How To: Edit Your Sent iMessages to Fix Spelling Errors and Other Mistakes

Edit Your Sent iMessages to Fix Spelling Errors and Other Mistakes

Apple finally lets us fix sent iMessages, and I can honestly say it's a game-changer. Editing messages after sending them can prevent miscommunication and allow you to fix embarrassing mistakes before the other person notices them. It's one of the Messages app's coolest new features, but there are some important things for you to know about how it works.

The new edit tool is a valuable feature for fixing auto-correct errors, correcting spelling mistakes that can sometimes change the context of a text (like typing the wrong time), and addressing other fails that would otherwise require you to send a few more messages explaining yourself. You just have a limited timeframe to make changes, and it doesn't stop anyone from seeing what you wrote before.


To edit iMessages in the Messages app, your iPhone needs to be running iOS 16. It also works on iPadOS 16.1 for iPad and macOS 13 Ventura for Mac, which were both released on Oct. 24. Unfortunately, you cannot edit iMessages from an Apple Watch, but you can still see the edit history on watchOS 9.

You can still edit messages sent to recipients using an older software version, but they will see each edit as a new message instead of a single message with a history they can expand. We go into more detail on this below.

Editing iMessages on iPhone

You have 15 minutes to edit a sent iMessage if you want to add, remove, or change something. Within those 15 minutes, you can edit a message up to five times. When you max out the edits on a specific message or the time limit expires, the "Edit" button disappears.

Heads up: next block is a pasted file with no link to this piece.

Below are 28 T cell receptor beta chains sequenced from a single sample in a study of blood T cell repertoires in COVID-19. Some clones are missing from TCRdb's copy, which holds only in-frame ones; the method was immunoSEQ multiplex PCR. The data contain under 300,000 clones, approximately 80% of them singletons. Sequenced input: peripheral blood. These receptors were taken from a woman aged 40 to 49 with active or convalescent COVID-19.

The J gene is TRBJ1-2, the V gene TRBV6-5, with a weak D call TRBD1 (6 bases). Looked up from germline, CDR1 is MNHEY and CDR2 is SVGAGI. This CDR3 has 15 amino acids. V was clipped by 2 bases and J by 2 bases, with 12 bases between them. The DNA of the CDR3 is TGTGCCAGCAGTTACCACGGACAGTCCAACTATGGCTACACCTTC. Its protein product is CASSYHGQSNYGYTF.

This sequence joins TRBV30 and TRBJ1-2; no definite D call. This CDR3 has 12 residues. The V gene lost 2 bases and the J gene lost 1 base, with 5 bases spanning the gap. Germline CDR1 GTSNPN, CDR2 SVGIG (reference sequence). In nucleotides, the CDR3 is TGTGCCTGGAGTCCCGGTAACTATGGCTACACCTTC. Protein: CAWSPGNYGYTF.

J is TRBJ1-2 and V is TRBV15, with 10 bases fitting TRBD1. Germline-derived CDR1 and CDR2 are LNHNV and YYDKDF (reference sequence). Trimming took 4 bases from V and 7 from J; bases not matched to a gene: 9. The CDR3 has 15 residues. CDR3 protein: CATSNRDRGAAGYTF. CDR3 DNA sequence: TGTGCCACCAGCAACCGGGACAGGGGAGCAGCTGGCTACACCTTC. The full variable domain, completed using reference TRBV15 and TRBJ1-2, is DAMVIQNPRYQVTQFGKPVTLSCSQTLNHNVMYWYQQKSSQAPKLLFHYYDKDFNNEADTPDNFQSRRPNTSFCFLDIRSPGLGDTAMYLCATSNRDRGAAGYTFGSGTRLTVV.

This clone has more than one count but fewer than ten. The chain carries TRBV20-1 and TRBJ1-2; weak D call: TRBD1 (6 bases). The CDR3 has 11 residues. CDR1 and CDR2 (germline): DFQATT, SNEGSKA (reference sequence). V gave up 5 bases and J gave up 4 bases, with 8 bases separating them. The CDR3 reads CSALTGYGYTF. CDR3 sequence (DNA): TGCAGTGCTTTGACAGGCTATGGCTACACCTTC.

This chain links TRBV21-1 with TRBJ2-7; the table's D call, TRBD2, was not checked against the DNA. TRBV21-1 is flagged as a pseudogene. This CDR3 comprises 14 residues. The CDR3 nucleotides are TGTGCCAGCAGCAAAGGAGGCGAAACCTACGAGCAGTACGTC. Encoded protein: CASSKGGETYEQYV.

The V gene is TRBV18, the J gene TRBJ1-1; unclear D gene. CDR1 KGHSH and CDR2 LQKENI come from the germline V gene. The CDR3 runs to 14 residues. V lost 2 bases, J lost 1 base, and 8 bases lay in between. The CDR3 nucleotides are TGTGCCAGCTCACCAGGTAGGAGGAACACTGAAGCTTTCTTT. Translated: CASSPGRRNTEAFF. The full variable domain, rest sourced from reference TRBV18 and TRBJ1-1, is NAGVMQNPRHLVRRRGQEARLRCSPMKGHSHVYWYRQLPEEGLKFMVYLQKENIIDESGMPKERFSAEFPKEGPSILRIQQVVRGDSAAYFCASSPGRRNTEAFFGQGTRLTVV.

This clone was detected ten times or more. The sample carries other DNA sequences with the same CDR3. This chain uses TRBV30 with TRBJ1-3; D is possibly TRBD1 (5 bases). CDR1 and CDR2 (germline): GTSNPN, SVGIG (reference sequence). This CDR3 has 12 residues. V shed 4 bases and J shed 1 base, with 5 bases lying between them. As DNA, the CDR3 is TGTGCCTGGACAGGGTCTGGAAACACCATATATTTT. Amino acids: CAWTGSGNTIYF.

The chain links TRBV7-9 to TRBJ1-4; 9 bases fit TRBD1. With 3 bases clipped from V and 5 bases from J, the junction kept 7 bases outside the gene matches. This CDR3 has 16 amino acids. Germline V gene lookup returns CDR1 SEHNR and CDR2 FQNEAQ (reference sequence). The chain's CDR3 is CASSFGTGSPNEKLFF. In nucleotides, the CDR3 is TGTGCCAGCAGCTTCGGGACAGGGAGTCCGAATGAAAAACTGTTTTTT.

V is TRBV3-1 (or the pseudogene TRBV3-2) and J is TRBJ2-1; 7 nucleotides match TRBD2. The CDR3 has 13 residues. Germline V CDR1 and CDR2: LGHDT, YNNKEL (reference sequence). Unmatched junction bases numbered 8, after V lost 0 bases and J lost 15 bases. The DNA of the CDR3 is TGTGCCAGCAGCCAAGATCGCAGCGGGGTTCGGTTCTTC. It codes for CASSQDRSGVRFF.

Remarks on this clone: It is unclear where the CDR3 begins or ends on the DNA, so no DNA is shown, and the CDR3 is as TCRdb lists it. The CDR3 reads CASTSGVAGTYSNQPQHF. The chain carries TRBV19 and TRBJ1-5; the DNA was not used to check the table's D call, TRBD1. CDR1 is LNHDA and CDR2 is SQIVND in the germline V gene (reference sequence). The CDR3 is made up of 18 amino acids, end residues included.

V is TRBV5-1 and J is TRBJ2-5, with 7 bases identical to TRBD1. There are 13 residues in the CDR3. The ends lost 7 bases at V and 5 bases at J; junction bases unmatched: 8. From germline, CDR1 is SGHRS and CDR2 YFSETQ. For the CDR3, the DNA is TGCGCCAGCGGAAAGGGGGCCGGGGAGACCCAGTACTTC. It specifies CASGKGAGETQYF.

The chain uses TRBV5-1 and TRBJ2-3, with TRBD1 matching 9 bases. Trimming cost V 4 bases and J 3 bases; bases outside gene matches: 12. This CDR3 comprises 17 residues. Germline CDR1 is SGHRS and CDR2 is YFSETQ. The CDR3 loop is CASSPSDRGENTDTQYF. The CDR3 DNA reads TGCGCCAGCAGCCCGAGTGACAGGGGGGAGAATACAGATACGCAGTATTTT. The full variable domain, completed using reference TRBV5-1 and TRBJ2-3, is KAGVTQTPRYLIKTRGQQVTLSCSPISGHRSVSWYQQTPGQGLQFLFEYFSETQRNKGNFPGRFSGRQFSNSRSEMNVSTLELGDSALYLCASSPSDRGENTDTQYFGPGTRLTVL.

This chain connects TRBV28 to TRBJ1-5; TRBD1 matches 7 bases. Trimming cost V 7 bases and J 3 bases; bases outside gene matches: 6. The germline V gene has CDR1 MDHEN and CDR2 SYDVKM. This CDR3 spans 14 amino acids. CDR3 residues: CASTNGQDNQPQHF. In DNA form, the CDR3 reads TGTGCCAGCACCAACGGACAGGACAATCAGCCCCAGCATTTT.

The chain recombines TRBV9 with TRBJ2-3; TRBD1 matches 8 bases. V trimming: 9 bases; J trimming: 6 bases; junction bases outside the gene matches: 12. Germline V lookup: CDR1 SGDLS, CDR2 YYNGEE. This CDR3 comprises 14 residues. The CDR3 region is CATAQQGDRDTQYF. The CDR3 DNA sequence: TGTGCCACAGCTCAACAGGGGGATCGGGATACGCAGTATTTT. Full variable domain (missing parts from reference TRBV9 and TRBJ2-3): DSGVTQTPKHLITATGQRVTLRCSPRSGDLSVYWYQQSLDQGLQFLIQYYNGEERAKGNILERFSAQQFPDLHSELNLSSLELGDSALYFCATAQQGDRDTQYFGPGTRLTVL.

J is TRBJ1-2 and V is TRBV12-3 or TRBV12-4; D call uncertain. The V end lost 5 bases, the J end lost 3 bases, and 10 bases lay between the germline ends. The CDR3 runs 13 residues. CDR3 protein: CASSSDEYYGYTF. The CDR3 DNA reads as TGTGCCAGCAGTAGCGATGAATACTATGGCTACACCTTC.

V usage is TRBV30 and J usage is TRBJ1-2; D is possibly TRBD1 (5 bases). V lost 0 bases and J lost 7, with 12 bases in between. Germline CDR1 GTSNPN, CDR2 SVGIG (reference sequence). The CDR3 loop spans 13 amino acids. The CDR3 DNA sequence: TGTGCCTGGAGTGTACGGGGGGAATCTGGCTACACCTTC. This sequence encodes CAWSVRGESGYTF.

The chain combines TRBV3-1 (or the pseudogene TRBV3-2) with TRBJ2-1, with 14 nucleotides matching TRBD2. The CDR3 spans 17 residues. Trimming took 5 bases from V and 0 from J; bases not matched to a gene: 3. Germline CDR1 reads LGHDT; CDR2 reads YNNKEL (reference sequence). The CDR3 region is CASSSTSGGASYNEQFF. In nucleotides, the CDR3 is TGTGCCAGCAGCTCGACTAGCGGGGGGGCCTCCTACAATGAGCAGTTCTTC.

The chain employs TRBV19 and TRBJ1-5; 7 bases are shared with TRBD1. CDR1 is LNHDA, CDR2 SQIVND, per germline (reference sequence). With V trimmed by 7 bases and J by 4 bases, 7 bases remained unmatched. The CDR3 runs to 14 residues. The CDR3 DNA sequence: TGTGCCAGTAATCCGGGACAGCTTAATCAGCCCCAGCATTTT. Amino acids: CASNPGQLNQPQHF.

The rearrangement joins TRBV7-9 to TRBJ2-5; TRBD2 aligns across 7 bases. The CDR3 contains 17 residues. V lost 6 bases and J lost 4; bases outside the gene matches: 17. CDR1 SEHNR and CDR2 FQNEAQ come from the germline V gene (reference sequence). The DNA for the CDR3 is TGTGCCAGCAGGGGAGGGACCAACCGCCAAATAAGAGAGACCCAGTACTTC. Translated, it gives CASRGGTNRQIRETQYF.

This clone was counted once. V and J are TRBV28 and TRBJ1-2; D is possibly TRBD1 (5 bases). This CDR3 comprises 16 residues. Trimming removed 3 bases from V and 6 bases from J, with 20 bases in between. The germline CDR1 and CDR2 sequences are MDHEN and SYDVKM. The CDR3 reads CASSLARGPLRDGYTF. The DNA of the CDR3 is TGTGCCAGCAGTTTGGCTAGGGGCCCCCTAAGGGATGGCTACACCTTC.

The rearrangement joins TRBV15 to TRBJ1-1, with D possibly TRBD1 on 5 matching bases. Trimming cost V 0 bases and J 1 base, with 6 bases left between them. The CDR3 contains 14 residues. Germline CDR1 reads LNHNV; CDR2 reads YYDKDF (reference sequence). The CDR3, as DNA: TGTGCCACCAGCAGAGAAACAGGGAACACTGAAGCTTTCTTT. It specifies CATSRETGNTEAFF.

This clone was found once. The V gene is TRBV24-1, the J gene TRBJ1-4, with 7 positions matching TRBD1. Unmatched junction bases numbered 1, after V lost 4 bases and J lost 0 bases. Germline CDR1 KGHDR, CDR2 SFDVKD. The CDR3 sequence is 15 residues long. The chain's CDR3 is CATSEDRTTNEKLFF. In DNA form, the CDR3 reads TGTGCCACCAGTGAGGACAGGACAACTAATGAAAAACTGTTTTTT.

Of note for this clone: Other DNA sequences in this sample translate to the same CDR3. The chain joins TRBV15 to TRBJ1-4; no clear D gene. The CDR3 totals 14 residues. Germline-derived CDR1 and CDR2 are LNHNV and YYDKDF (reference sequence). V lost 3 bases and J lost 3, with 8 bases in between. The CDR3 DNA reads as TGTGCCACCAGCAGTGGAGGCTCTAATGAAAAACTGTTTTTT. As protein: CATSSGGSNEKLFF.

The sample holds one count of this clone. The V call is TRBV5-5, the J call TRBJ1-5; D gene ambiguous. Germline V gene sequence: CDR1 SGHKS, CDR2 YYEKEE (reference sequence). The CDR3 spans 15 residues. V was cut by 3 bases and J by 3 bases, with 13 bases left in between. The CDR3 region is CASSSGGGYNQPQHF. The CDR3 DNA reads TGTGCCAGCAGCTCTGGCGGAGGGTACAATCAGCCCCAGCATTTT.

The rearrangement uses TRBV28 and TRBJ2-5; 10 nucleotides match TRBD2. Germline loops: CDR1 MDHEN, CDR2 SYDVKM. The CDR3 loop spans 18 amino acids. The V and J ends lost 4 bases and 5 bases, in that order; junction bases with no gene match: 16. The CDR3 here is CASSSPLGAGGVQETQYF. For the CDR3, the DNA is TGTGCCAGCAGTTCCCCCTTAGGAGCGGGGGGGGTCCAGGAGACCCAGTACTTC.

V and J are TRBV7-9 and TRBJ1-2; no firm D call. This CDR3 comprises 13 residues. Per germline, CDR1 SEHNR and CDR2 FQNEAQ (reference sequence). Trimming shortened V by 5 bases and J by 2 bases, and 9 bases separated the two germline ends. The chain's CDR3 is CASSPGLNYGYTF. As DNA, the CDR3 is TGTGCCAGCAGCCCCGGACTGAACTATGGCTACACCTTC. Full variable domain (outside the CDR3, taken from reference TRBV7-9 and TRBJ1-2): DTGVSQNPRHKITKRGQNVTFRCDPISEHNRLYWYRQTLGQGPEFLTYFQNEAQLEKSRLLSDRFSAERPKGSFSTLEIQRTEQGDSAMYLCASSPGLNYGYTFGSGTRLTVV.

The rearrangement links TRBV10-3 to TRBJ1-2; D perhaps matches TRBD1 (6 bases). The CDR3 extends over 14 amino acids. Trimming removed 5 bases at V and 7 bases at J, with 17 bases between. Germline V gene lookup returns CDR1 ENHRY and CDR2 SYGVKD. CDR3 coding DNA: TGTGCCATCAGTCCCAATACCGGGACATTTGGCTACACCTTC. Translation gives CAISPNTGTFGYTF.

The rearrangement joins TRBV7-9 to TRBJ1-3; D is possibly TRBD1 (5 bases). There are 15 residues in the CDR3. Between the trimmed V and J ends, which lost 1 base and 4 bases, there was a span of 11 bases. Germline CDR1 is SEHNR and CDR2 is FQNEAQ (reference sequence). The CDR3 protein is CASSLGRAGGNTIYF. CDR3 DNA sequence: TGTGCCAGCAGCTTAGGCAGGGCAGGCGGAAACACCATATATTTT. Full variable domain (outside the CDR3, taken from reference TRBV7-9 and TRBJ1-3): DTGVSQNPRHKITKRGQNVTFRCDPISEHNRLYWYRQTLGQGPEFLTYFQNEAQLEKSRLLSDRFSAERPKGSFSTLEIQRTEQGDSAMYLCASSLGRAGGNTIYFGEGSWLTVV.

To revise a sent iMessage on iOS 16, press and hold the message to reveal the quick actions menu, then tap "Edit." You can then enter your edits and tap the checkmark button to confirm.

Long-press the message to find "Edit" (left), then hit the check when done editing (right).

What Your Recipients See

An edited message is marked with an "Edited" label for all parties in the conversation. That way, both sender and recipient can tap it to reveal the history of changes. Tapping "Hide Edits" collapses the history back to a single message.

Recipients with older operating systems won't see the edits in the same way. Instead, they will receive a new text for each edit showing what's been changed. For now, there's no way you can tell if a recipient's device supports iMessage editing, so you can never be sure how they see things.

You can unhide edits on iOS 16 (left), but iOS 15 shows each as a new message (right).

Editing iMessages on macOS

You can also edit iMessages on a Mac, starting with macOS 13 Ventura. Use right-click (or Control-click) on the desired message to open the menu, then click "Edit" to adjust your text. You have 15 minutes to make up to five edits before the "Edit" button disappears. Recipients with macOS 12 Monterey and older will see each edit as a separate text that shows what changes have been made.

View the contextual menu for the message to find "Edit" on macOS Ventura.

Things to Keep in Mind

To edit an iMessage you send from your Apple Watch, you'd need to pull out your iPhone, iPad, or Mac within 15 minutes of sending it since watchOS 9 does not have the iMessage editor. However, edited messages will have "Edited" and "Hide Edits" buttons to show or collapse the edit history.

Also, don't forget that the editing feature only works with iMessage chats and can't be applied to SMS or MMS texts. Once you send a regular or media-based text, you can't edit its content.

Apple also introduced another feature on iOS 16 that lets you take back a recently sent iMessage within two minutes of sending it. That way, you can start over without being limited by the number of edits.

Just updated your iPhone? You'll find new emoji, enhanced security, podcast transcripts, Apple Cash virtual numbers, and other useful features. There are even new additions hidden within Safari. Find out what's new and changed on your iPhone with the iOS 17.4 update.

Cover photo and screenshots by Jovana Naumovski/Gadget Hacks

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